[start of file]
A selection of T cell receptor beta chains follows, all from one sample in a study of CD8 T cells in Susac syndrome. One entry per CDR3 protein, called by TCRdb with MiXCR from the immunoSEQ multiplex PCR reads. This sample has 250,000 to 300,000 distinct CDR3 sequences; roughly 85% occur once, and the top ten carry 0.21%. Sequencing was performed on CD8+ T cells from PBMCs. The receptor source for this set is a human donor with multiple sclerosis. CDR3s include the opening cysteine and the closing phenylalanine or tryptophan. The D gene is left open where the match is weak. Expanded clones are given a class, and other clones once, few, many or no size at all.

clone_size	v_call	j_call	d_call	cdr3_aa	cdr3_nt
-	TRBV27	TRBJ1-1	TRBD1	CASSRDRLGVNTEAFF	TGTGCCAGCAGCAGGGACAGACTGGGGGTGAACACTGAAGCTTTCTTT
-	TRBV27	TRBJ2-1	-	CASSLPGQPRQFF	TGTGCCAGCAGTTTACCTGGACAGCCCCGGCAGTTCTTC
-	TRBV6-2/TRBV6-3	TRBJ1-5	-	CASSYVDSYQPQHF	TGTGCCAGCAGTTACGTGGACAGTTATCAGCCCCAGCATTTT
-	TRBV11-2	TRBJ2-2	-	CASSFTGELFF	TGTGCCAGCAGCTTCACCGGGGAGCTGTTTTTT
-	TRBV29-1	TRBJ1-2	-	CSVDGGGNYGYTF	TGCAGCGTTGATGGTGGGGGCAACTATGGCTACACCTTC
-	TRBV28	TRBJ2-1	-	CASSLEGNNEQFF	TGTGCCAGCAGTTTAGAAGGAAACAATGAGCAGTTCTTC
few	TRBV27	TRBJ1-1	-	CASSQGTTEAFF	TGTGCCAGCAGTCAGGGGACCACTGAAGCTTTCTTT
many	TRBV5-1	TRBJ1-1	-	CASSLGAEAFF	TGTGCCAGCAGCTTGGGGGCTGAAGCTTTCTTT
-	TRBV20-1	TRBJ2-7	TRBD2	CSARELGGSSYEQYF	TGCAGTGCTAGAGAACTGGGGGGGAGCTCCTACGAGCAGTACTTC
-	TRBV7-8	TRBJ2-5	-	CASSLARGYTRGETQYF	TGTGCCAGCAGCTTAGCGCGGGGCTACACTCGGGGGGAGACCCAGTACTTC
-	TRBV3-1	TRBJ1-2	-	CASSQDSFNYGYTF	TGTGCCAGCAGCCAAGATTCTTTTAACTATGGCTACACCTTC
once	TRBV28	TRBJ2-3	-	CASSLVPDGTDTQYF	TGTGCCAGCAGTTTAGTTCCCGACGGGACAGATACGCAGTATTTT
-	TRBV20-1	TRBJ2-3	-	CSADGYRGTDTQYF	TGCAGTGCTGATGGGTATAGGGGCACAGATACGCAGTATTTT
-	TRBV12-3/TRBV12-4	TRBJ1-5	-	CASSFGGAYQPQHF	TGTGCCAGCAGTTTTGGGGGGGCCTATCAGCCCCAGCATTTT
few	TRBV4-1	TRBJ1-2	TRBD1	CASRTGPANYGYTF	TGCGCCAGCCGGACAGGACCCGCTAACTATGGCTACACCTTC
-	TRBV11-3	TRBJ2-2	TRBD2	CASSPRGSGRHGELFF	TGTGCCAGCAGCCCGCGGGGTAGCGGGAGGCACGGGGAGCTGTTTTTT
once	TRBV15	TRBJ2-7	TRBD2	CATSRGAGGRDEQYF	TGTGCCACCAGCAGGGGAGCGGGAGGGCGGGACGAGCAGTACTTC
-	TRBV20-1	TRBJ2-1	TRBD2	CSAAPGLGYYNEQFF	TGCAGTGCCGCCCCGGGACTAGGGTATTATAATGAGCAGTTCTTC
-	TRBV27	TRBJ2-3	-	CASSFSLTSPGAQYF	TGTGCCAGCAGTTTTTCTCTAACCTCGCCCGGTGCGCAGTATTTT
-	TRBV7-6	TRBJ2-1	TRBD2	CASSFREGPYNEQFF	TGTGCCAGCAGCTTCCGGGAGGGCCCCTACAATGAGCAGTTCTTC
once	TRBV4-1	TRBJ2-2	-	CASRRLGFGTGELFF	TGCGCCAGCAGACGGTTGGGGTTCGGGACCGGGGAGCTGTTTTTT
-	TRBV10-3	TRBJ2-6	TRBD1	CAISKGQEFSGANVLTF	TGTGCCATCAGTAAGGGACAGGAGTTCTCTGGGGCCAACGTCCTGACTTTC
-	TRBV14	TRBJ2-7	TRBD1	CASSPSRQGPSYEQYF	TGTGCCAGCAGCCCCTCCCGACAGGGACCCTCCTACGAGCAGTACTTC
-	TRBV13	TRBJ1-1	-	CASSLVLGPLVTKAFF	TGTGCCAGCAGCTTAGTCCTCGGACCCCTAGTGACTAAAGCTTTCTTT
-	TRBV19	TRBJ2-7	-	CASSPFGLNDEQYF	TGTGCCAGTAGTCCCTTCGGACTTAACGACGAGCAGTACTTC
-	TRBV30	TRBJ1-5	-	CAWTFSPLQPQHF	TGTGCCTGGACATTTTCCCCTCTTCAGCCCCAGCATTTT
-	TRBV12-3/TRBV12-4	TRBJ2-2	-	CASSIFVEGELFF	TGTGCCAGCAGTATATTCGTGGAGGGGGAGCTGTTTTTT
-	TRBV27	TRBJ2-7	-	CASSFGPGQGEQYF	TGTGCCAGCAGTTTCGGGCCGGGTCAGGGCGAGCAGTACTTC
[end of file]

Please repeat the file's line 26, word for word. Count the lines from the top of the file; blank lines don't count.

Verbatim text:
-	TRBV13	TRBJ1-1	-	CASSLVLGPLVTKAFF	TGTGCCAGCAGCTTAGTCCTCGGACCCCTAGTGACTAAAGCTTTCTTT